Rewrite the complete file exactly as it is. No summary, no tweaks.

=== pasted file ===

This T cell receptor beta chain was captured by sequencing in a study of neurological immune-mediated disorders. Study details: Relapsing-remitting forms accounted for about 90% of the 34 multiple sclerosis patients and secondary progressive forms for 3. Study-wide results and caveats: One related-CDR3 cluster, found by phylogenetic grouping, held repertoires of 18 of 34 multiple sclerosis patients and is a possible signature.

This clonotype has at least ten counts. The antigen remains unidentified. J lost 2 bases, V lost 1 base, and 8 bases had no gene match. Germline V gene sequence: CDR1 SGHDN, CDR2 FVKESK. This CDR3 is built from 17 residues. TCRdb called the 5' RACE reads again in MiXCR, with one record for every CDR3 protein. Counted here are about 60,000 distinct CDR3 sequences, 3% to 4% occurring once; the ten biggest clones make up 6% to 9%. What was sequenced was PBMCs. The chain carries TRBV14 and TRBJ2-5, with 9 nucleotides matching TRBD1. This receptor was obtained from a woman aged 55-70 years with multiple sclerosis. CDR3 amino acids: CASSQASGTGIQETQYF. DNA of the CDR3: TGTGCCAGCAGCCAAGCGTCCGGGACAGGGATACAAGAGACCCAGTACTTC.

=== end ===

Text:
This T cell receptor beta chain was captured by sequencing in a study of neurological immune-mediated disorders. Study details: Relapsing-remitting forms accounted for about 90% of the 34 multiple sclerosis patients and secondary progressive forms for 3. Study-wide results and caveats: One related-CDR3 cluster, found by phylogenetic grouping, held repertoires of 18 of 34 multiple sclerosis patients and is a possible signature.

This clonotype has at least ten counts. The antigen remains unidentified. J lost 2 bases, V lost 1 base, and 8 bases had no gene match. Germline V gene sequence: CDR1 SGHDN, CDR2 FVKESK. This CDR3 is built from 17 residues. TCRdb called the 5' RACE reads again in MiXCR, with one record for every CDR3 protein. Counted here are about 60,000 distinct CDR3 sequences, 3% to 4% occurring once; the ten biggest clones make up 6% to 9%. What was sequenced was PBMCs. The chain carries TRBV14 and TRBJ2-5, with 9 nucleotides matching TRBD1. This receptor was obtained from a woman aged 55-70 years with multiple sclerosis. CDR3 amino acids: CASSQASGTGIQETQYF. DNA of the CDR3: TGTGCCAGCAGCCAAGCGTCCGGGACAGGGATACAAGAGACCCAGTACTTC.